A prominent artist in the Dallas Jesuit community and just a senior, Charlie Turano has unveiled his latest work, titled “Rise.” Donated to the Community Service Department, this acrylic painting took Turano almost four months to carefully create, and is the first in the new direction that Turano plans on taking with his art.
As the name suggests, this painting depicts the skyline of Dallas, but there is a deeper meaning to his work. “We have different service sites…and each is different,” says Turano, “but still has the big overlapping picture of helping others, and the bigger picture here is helping Dallas be a better Dallas.”
Upon seeing “Rise,” Mr. Richard Perry of the Community Service Department immediately marveled at the complexity of the piece, saying, “It represents Dallas and the texture and diversity of Dallas, and the texture and diversity of community service.” Mr. Perry also admired the fact that “each small piece is so vibrant, it’s a piece by itself.”
Charlie, who has been painting for over 7 years, credits his Italian heritage for the art style. Modeling the kind of simplistic yet vivid art that is created in his hometown of Riposto, Italy, Charlie has developed his own style of abstract art. However, with “Rise,” Charlie decided to paint a more realistic interpretation of Dallas. According to Charlie, “most of my earlier works are just emotions or abstract feelings, but this is a concrete thing. We can go to Dallas, but we can’t go to ‘anger.’”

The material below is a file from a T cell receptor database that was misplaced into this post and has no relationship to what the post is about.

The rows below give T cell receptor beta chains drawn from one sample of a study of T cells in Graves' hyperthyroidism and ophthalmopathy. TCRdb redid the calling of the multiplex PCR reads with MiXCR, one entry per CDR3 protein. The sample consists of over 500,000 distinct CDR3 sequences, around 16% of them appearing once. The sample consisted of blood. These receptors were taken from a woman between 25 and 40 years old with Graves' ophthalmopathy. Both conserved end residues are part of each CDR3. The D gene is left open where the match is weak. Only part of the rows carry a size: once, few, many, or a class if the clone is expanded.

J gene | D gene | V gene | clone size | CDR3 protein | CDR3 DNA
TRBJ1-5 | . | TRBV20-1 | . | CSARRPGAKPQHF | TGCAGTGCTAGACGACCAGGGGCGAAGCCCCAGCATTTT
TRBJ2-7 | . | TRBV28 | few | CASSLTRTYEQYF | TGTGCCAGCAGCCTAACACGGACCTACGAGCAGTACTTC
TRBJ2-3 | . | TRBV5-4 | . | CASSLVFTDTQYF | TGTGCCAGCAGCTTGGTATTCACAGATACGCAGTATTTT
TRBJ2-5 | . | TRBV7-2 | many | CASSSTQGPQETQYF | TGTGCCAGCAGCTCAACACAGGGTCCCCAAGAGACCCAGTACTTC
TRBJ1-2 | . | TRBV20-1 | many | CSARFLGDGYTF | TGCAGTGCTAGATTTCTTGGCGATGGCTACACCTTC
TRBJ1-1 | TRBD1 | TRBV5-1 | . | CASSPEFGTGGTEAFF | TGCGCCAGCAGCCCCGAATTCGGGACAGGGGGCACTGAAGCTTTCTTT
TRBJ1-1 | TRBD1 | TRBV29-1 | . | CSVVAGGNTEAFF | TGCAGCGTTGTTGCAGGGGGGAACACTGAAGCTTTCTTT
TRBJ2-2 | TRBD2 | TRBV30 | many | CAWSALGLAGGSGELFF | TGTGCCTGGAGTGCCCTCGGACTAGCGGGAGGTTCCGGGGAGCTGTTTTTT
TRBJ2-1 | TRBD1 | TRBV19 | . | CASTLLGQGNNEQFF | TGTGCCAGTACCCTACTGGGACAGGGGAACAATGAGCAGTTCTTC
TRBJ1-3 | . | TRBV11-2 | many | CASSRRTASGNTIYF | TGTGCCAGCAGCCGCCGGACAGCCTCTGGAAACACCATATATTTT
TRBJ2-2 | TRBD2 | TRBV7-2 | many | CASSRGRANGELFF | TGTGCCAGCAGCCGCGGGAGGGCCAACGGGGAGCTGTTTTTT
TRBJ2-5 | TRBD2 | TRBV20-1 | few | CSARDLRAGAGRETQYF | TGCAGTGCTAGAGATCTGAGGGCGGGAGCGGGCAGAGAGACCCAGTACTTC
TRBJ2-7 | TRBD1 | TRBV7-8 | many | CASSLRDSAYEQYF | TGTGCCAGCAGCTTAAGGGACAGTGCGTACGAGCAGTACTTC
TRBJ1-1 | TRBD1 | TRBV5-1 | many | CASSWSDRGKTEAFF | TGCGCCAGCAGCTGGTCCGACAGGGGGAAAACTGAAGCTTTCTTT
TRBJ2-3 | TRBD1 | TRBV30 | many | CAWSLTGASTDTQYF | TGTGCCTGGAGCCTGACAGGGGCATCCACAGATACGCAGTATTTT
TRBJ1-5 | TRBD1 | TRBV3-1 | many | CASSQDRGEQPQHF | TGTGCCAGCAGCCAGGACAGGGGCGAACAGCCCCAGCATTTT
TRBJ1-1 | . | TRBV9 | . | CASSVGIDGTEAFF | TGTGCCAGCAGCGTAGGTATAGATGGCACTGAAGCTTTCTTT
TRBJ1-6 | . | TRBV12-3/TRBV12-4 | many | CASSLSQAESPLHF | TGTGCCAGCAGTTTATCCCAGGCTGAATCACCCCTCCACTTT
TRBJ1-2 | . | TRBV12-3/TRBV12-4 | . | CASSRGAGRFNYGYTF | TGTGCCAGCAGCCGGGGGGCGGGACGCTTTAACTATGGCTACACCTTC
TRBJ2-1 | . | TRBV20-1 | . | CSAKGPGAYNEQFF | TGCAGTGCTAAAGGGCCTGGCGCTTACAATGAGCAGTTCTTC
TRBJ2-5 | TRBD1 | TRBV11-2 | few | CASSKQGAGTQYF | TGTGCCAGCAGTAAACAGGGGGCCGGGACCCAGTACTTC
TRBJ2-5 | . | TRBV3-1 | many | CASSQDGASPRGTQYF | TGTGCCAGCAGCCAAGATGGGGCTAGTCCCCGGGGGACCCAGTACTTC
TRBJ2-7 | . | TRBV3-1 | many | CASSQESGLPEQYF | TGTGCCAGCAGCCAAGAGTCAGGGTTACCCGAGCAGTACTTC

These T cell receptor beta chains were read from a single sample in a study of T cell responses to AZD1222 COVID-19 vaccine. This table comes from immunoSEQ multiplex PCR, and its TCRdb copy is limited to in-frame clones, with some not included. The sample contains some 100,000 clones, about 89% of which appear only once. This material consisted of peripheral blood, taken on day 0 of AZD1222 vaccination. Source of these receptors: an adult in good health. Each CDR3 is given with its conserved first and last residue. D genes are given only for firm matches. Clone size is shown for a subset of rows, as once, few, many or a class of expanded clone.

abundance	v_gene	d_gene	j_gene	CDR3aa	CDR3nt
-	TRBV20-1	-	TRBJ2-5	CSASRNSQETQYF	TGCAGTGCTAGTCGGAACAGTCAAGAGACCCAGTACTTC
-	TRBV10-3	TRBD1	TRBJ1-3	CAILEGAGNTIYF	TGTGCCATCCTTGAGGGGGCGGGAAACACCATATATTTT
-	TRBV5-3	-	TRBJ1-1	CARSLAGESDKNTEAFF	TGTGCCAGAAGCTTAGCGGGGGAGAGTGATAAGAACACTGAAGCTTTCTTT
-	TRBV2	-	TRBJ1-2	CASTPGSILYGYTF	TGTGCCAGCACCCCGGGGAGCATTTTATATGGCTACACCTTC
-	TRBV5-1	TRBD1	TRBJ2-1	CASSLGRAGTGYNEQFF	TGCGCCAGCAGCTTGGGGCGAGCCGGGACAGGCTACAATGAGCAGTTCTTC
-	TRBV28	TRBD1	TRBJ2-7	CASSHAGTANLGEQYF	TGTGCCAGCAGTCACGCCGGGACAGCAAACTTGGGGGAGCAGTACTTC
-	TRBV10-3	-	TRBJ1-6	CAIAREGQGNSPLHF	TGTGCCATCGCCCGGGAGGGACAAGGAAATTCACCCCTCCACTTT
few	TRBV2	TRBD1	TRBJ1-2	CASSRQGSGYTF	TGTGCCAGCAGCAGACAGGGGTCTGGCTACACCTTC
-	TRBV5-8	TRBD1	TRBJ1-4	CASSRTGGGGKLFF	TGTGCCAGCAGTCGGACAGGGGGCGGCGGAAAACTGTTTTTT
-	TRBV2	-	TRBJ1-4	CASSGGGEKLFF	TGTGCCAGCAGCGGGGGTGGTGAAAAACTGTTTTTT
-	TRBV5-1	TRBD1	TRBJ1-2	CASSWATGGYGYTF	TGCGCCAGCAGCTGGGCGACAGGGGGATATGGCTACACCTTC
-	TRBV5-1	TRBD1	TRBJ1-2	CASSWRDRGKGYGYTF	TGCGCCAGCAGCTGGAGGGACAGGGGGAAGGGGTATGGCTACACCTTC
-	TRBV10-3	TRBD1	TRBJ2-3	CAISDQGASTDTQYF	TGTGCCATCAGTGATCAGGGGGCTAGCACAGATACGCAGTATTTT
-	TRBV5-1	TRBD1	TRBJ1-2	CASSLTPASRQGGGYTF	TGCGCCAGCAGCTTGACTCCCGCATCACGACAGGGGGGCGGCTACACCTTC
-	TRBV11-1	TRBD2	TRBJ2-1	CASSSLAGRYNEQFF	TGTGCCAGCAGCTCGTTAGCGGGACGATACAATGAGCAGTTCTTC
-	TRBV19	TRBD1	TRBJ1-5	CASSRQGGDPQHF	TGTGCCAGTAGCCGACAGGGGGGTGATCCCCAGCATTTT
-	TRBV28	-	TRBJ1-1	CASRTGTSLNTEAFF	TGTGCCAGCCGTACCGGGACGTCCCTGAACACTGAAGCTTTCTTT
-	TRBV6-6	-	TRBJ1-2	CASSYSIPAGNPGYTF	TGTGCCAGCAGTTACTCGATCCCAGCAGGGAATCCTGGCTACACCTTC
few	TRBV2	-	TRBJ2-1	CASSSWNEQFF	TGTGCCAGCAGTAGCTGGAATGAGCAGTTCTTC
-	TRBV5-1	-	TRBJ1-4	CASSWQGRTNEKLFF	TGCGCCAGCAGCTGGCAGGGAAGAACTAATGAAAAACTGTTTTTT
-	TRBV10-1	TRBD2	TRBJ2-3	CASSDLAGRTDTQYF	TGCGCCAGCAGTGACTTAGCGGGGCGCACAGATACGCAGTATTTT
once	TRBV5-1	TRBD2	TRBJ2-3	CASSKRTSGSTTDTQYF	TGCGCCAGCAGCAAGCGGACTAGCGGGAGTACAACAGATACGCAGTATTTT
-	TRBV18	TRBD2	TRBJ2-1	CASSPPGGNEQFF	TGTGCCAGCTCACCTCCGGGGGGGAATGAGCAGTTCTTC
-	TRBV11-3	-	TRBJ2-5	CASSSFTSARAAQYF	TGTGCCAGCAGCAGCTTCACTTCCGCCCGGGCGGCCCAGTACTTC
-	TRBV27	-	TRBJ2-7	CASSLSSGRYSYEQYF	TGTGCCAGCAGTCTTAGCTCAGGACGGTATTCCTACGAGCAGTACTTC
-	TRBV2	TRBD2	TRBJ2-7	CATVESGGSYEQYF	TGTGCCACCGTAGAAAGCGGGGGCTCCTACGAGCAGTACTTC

An important part of design process for Charlie was meditation, which was needed to reflect on the community service that is done throughout the year by Jesuit students. Even though his art might “look very easy on the surface,” as Turano says, “once you get into the logistics, it’s quite complex.” Charlie chose to research all the buildings represented in the painting, and went through numerous sketches to finalize his design. Another reason it is so complex is “because this painting is layered, you can’t do it in one sitting. It takes time to apply the stroke, let it dry, and then repeat this process.”
Because this is a new direction for Charlie’s art, be sure to stay informed by checking out his website (http://www.ripostoart.com/#), his Facebook page (https://www.facebook.com/RipostoArt), and his YouTube channel (http://www.youtube.com/user/RipostoArt).